Reforms to the Franchising Code of Conduct unveiled: Here's what you need to know

By Adrian Kuti, Meg Waller
10 Jun 2021
While existing franchise agreements entered into prior to 1 July 2021 are generally not affected by the changes, any new agreements or any variations, extensions or renewals of existing franchise agreements, and all disclosure documents, will need to be updated to deal with these reforms.


On 1 June 2021, the Federal Government released the Competition and Consumer (Industry Codes - Franchising) Amendment (Fairness in Franchising) Regulations 2021. The significant reform package amends the current Competition and Consumer (Industry Codes—Franchising) Regulation 2014 to improve the fairness and transparency of the franchising sector and to provide protection for parties wishing to enter into franchise agreements.

The amendments are a response to the Parliamentary Fairness in Franchising report and an extensive period of consultation on the Exposure Draft legislation proposing amendments to the Code.

Key changes to the Franchising Regulations at a glance

  • On 1 July 2021 the majority of the reforms to the Code will come into effect.
  • Amendments regarding dispute resolution apply to any dispute which arise after the clause commences, even if the franchise agreement was entered into before the Franchising Regulations. Existing agreements will need to be reviewed to reflect these reforms (if applicable).
  • A number of new provisions will become civil penalty provisions.
  • Improvements to the scope and quality of disclosure requirements have been made.
  • More dispute resolution avenues other than mediation are now available, including conciliation and voluntary arbitration.
  • A franchisor is expressly prohibited from varying a franchise agreement with retrospective effect without the written consent of franchisee.
  • There are a number of important changes to the provisions relating to new vehicle dealership agreements.
  • A franchisor is prohibited from entering into an agreement which requires the franchisee to pay for legal costs associated with the agreements or documents related to the agreement.
  • A restraint of trade clause will only apply in circumstances where the franchisee commits a "serious" breach of the agreement.
  • The amended capital expenditure provisions as amended by the Franchising Regulations will apply uniformly across all franchise systems, including automotive franchises.
  • Significant changes have been made to clause 26 of the Code relating to the cooling-off period.
  • While existing franchise agreements entered into prior to 1 July 2021 are generally not affected by the changes, any new agreements or any variations, extensions or renewals of existing franchise agreements, and all disclosure documents, will need to be updated to deal with these reforms.

Start dates for the changes to the Franchising Regulations

  • Amendments relating to dispute resolution apply from 2 June 2021.
  • The majority of other changes commence on 1 July 2021. These relate to Schedules 2 to 11 and Schedule 12, item 2 of the Franchising Regulations.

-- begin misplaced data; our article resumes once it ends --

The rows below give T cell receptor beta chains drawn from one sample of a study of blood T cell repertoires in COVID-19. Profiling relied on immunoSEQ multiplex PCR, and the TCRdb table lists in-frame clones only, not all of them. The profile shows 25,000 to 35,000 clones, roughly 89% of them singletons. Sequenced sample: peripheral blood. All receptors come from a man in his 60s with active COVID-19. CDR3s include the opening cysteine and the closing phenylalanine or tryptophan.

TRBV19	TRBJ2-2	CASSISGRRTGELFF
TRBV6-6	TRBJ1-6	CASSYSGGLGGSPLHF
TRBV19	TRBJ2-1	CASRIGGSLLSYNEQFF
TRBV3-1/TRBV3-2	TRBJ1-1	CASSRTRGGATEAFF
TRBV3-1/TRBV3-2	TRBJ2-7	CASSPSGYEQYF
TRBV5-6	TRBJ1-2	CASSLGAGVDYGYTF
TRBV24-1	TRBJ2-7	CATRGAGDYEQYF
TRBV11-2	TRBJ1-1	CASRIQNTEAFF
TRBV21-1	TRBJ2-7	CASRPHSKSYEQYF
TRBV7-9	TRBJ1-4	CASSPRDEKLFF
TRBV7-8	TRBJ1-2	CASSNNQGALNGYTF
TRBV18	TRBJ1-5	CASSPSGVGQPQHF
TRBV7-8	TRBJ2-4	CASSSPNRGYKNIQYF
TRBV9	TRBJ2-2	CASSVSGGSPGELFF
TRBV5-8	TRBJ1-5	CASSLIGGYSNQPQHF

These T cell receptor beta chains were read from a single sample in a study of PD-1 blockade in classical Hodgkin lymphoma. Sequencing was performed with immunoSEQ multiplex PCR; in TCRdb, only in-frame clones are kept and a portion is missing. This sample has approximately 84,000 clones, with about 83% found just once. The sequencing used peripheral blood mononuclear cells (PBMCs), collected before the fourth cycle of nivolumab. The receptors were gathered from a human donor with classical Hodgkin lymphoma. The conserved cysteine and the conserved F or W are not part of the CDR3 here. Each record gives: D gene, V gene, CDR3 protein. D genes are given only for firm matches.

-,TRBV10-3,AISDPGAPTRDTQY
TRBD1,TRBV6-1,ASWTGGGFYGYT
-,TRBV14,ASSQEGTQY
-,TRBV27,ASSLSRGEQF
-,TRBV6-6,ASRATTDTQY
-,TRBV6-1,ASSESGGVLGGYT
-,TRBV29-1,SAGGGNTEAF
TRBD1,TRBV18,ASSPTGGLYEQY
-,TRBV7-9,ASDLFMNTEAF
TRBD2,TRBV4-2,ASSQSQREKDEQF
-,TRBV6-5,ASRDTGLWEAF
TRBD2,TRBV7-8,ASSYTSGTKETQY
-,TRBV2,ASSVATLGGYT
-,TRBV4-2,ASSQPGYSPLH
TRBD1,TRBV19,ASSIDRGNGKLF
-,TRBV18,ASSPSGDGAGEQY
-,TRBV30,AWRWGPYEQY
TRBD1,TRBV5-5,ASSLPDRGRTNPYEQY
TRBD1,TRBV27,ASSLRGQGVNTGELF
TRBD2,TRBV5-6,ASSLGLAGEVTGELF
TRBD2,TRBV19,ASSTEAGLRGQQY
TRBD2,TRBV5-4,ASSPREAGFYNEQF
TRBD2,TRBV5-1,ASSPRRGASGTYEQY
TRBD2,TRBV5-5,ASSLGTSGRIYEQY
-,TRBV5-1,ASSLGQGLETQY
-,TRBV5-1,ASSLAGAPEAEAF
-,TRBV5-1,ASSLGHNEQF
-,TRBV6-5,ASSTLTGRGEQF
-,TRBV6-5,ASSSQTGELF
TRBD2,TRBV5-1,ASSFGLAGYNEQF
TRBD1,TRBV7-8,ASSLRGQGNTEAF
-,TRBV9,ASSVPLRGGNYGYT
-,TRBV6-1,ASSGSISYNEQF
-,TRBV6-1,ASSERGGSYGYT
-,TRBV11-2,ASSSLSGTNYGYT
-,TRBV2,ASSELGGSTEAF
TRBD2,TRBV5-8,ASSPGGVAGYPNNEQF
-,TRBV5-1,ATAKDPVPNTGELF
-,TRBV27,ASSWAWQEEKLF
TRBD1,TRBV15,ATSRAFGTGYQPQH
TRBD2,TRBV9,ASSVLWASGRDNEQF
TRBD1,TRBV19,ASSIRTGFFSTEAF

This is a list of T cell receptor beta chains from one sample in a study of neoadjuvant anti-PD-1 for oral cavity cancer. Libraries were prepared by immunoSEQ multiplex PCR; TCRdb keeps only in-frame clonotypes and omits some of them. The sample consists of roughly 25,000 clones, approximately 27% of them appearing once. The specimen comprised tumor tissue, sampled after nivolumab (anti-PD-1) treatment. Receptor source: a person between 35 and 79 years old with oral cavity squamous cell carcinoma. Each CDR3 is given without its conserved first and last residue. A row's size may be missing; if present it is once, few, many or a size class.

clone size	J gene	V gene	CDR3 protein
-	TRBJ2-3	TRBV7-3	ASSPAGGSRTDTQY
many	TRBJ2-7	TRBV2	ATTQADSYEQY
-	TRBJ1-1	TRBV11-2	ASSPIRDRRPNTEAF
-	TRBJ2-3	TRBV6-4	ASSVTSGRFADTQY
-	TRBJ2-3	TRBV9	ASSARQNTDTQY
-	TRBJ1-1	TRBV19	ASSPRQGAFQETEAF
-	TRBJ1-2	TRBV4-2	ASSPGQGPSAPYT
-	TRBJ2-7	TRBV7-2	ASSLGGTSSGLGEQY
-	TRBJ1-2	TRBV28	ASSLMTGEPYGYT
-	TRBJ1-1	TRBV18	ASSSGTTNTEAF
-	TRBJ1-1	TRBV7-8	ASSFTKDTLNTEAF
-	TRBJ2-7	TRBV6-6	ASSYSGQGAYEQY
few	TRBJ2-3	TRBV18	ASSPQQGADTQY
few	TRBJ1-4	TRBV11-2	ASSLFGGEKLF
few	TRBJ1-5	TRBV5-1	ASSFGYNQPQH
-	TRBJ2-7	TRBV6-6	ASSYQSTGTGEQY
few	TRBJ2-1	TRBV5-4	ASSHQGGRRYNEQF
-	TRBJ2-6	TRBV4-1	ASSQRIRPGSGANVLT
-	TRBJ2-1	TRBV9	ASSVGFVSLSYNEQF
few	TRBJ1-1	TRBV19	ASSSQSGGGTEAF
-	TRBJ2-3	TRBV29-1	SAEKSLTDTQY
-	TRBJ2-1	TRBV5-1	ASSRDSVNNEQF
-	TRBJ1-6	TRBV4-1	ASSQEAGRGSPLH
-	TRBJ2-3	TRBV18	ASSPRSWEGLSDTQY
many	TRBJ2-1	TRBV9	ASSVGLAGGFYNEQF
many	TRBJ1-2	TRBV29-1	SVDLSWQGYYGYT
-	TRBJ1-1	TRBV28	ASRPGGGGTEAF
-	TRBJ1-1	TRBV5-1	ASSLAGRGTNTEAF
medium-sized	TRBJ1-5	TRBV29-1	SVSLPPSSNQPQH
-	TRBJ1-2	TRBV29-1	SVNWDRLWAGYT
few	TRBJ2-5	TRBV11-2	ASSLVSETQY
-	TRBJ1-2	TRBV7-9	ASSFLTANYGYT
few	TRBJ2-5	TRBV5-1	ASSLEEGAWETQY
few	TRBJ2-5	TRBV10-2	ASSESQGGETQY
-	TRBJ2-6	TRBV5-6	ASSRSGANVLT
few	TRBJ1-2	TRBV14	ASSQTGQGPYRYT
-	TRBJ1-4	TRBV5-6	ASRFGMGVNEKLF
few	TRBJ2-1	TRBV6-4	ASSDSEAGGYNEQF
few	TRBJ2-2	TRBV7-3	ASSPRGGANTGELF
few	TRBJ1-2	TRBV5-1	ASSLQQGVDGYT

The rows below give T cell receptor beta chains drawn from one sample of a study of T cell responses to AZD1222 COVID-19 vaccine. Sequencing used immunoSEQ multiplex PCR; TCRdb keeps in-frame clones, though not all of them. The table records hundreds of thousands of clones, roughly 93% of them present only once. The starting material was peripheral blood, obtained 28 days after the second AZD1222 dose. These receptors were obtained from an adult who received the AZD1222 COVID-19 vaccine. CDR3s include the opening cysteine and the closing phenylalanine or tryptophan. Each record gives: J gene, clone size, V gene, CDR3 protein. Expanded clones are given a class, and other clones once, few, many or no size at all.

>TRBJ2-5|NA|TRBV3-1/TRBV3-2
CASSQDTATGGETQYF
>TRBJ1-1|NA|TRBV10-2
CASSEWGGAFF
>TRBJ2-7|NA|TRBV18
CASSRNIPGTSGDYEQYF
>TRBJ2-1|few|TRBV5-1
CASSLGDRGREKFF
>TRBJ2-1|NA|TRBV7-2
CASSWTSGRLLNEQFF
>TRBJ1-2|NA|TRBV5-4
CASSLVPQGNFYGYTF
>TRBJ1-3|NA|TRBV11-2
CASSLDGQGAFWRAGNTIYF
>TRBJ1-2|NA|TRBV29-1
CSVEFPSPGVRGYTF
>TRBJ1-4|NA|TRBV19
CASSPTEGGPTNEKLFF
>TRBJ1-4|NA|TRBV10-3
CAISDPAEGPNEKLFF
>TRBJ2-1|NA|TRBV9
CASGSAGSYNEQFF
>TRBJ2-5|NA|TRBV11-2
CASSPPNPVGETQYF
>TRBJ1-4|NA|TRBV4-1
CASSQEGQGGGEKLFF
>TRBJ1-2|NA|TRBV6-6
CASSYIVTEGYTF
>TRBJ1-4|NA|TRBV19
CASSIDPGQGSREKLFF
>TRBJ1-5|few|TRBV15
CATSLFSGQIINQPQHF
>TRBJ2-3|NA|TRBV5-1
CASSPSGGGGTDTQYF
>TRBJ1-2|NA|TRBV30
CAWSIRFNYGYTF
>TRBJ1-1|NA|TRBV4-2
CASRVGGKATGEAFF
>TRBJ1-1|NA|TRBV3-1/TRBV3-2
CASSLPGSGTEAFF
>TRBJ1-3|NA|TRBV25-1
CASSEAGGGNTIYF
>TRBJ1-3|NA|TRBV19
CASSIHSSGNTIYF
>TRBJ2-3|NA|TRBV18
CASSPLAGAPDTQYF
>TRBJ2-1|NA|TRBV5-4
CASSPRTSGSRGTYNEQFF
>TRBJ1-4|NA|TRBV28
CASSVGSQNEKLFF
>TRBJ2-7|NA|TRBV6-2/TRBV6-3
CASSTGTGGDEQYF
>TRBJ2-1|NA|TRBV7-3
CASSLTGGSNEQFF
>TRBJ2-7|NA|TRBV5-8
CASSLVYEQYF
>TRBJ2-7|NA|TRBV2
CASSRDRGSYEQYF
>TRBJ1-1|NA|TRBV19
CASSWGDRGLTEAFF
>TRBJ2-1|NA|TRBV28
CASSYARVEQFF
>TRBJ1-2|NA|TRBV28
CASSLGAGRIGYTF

• Amendments which require a franchisor to change the disclosure document apply to disclosure documents to be given, or copies which are given, on or after 1 November 2021. Franchisors must update the disclosure document within 4 months of the end of the financial year.

Dispute resolution

Key issues underlying franchising dispute resolution have been addressed by:

  • expanding existing dispute resolution avenues to introduce conciliation and voluntary arbitration;
  • conferring on the Australian Small Business and Family Enterprise Ombudsman the functions previously undertaken by the Franchising Code Mediation Adviser;
  • formalising the availability of multi-franchisee dispute resolution processes which must be attended by a franchisor where conducted by the dispute resolution provider;
  • failure to attend ADR process will contravene a civil penalty provision; and
  • requiring parties to a dispute to observe confidentiality requirements relating to resolving the dispute. 

Disclosure obligations – pre-entry disclosure

Improvements to the quality and scope of disclosure requirements have been made, including:

  • the requirement that franchisers meet additional disclosure requirements prior to entering into an agreement with a prospective franchisee. For example, franchisors must provide to the prospective franchisee:
    • a copy of the new key facts sheet containing key information from the disclosure document; and
    • and relevant lease documents (if applicable)

    to the prospective franchisee at least 14 days before the parties enter a franchise agreement (or pays non-refundable money); and

  • an improved Information Statement which franchisors must provide to the prospective franchisees prior to giving them other disclosure documents; and
  • the requirement that the franchisor cannot give their consent to the transfer of the agreement until at least 14 days after giving the prospective new franchisee the required documents.